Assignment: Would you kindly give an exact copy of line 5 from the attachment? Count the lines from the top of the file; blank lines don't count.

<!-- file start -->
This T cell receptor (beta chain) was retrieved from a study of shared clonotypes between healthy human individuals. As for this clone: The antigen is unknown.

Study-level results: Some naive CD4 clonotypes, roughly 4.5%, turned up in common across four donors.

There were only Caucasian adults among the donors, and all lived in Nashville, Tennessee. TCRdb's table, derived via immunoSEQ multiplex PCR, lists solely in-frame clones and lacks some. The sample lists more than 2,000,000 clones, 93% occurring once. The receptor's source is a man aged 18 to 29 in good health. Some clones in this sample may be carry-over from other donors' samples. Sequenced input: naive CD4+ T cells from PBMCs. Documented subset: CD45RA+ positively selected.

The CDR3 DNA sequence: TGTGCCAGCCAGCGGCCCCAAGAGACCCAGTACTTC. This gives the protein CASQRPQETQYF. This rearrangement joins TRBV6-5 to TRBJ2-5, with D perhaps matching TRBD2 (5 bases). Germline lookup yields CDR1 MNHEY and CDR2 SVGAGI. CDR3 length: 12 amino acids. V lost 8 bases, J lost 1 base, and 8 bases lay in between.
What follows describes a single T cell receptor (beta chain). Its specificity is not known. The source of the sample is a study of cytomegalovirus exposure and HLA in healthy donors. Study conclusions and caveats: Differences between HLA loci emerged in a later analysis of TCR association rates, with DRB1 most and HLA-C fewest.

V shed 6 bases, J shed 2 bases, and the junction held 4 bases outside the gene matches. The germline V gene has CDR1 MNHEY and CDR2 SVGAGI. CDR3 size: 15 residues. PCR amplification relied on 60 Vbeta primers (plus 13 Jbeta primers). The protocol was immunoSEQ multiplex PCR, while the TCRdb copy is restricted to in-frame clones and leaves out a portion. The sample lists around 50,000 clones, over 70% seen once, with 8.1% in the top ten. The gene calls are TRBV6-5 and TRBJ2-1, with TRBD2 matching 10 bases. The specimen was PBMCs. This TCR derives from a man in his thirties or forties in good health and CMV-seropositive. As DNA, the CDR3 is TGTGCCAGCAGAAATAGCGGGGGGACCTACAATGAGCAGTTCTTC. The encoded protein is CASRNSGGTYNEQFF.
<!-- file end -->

What follows describes a single T cell receptor (beta chain). Its specificity is not known. The source of the sample is a study of cytomegalovirus exposure and HLA in healthy donors. Study conclusions and caveats: Differences between HLA loci emerged in a later analysis of TCR association rates, with DRB1 most and HLA-C fewest.